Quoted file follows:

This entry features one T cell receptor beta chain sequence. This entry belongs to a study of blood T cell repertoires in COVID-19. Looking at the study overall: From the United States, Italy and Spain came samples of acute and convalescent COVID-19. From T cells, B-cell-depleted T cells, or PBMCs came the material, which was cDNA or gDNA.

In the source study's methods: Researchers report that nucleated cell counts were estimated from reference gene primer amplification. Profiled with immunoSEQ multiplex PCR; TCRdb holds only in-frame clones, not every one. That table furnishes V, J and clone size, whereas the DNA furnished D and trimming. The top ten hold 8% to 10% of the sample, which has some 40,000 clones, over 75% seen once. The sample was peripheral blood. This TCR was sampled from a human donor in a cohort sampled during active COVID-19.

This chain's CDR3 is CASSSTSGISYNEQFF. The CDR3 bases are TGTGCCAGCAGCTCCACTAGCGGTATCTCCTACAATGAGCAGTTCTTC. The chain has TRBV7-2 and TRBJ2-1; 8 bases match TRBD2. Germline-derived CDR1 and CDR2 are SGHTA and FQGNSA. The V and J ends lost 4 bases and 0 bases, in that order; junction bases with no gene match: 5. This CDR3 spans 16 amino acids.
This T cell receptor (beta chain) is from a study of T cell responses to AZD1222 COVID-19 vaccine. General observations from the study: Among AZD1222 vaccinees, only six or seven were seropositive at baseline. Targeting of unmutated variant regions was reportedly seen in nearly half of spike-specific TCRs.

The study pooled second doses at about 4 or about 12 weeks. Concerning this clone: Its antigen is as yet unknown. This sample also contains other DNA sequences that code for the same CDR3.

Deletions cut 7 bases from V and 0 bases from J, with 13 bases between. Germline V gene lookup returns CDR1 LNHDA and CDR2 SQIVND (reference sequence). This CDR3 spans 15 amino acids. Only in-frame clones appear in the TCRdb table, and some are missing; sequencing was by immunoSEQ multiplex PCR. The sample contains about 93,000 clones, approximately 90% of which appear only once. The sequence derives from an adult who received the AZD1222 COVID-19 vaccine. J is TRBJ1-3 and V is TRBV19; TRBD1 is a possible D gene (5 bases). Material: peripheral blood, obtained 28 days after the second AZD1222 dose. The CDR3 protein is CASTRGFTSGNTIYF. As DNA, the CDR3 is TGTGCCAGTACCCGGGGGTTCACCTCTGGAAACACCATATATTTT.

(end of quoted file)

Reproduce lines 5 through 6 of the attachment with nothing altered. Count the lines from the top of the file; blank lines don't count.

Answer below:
The study pooled second doses at about 4 or about 12 weeks. Concerning this clone: Its antigen is as yet unknown. This sample also contains other DNA sequences that code for the same CDR3.

Deletions cut 7 bases from V and 0 bases from J, with 13 bases between. Germline V gene lookup returns CDR1 LNHDA and CDR2 SQIVND (reference sequence). This CDR3 spans 15 amino acids. Only in-frame clones appear in the TCRdb table, and some are missing; sequencing was by immunoSEQ multiplex PCR. The sample contains about 93,000 clones, approximately 90% of which appear only once. The sequence derives from an adult who received the AZD1222 COVID-19 vaccine. J is TRBJ1-3 and V is TRBV19; TRBD1 is a possible D gene (5 bases). Material: peripheral blood, obtained 28 days after the second AZD1222 dose. The CDR3 protein is CASTRGFTSGNTIYF. As DNA, the CDR3 is TGTGCCAGTACCCGGGGGTTCACCTCTGGAAACACCATATATTTT.